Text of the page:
Ozarks bagworm infestation taking down evergreens at rapid pace
If your plants are dying despite how much you water them, you might be the victim of an infestation. Bagworms are out by the tens of thousands this summer all across the Ozarks. They are destructive and can take down your prized bushes and trees in a matter of days.
"I noticed these little bags hanging off of it that looked like some kind of bugs or pods or something. Wasn't sure exactly what was going on," said Paul Betzold, a homeowner in Greene County.
The first warning signs of a bagworm infestation have fooled thousands of us this summer: brown spots on your pine, arborvitae, cedars, and junipers. That was the case for Betzold who cranked up his watering, but the problem would not go away.
"I started seeing just hundreds of them hanging, hanging, hanging, and every time I pulled back a little flap, there would be ten more," Betzold said.
The pesky plant-eating creatures known as bagworms are multiplying. One tiny bag found on a plant in your yard can contain 500 to 1000 eggs.
"They form little bags to protect themselves in, and often people will confuse that for a natural structure on a plant, so they don't realize they have an infestation until it's too late, and the plant starts to die out," said Horticulturist Kelly McGowan who works at the University of Missouri Extension office in Springfield.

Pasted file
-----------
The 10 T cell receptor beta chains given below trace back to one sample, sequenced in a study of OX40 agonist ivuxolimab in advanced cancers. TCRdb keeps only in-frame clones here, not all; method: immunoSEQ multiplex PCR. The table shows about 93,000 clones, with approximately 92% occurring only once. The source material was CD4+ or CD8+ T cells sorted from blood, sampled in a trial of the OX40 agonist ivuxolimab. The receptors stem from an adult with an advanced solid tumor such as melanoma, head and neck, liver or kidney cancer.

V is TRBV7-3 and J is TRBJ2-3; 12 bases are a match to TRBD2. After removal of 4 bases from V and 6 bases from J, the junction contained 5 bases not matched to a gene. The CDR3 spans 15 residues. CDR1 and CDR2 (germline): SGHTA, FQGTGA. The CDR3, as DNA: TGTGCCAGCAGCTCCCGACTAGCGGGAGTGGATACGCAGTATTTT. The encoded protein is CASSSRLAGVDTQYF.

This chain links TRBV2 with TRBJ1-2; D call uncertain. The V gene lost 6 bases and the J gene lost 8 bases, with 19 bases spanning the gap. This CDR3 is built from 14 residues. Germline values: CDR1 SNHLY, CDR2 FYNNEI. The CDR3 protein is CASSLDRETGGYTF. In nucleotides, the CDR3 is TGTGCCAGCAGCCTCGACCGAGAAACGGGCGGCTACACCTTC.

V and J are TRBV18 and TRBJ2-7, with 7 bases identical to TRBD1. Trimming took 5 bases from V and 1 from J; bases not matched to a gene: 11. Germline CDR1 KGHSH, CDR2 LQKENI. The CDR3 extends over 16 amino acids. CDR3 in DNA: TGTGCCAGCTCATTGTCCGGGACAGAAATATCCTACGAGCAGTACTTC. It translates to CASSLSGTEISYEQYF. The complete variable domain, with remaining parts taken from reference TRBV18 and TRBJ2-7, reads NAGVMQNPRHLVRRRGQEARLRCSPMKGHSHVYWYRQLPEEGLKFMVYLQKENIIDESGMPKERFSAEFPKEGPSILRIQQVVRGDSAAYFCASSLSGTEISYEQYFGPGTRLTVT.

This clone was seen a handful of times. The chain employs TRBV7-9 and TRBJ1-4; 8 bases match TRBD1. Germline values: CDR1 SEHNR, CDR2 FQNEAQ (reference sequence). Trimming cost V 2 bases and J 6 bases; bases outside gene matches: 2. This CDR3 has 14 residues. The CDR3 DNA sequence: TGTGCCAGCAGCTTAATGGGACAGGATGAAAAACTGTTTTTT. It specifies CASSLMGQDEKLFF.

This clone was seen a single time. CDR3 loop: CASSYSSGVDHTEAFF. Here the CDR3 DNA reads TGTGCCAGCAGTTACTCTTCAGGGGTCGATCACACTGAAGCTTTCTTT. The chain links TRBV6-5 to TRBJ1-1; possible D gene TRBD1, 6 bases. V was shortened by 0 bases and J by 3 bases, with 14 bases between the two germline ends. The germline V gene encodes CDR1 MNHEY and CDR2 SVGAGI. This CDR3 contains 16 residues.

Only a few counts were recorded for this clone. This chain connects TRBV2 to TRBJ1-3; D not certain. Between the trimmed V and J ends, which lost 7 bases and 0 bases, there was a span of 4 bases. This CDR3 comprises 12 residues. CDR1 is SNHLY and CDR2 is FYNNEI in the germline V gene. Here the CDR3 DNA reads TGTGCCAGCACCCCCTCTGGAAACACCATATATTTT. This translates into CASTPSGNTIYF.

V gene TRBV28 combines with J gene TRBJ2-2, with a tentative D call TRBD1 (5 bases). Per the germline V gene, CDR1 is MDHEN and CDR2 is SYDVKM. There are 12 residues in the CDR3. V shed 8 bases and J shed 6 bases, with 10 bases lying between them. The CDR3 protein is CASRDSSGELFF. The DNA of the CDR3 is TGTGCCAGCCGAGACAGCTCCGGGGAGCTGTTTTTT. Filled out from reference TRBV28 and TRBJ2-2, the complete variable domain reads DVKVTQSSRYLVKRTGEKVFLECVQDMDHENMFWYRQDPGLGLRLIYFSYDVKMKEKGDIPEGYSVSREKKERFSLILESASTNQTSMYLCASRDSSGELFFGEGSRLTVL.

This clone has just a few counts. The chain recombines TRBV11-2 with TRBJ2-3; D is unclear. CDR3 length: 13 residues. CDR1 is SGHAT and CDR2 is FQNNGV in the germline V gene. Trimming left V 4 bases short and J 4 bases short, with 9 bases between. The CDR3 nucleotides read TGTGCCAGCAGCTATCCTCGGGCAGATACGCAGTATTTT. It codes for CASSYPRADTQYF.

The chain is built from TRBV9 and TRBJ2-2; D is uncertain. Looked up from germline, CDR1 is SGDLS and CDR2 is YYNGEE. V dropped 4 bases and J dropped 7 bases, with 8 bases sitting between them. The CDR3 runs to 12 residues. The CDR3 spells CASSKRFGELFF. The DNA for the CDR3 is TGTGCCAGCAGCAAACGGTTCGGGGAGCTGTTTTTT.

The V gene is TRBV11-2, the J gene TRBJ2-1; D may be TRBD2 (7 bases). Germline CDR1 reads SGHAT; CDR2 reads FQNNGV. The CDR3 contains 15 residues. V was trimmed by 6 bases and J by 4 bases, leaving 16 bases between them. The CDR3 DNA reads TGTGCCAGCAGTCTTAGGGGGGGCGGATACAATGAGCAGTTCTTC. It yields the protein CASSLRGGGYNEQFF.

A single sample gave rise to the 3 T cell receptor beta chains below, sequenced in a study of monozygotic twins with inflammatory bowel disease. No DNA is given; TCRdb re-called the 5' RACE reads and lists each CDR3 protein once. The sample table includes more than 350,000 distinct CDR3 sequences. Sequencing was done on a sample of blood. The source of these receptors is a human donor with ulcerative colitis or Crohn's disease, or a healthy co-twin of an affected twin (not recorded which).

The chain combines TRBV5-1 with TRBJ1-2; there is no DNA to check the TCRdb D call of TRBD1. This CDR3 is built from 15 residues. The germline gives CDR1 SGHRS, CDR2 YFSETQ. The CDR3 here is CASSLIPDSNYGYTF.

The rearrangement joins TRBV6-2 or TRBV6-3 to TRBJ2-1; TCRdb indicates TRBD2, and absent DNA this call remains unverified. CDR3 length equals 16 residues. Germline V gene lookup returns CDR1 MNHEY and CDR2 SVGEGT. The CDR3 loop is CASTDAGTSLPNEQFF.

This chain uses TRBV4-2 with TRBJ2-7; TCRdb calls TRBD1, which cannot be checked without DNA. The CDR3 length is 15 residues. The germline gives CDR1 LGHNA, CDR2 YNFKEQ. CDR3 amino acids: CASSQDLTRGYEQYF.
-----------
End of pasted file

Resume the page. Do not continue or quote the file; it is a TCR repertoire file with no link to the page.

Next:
McGowan advises carefully checking your plants now and once a week going forward..
"For bag worm control handpicking is by far one of the best things you can do. Go out and handpick the bags. Make sure to not just drop them on the ground, because they can crawl right back up on the plant," she said.
"Three years of growth. This thing (arborvitae) is darn near six-feet tall. It would be expensive, time consuming, and a lot of work to try to salvage it especially in July," Betzold said of his suffering tree.
Despite a major haul of bag worms clipped off just one tree, Betzold is still battling the bugs.
You might wonder what role these destructive creatures serve in the ecosystem. McGowan said they do not serve much purpose outside destroying beautiful plants and trees.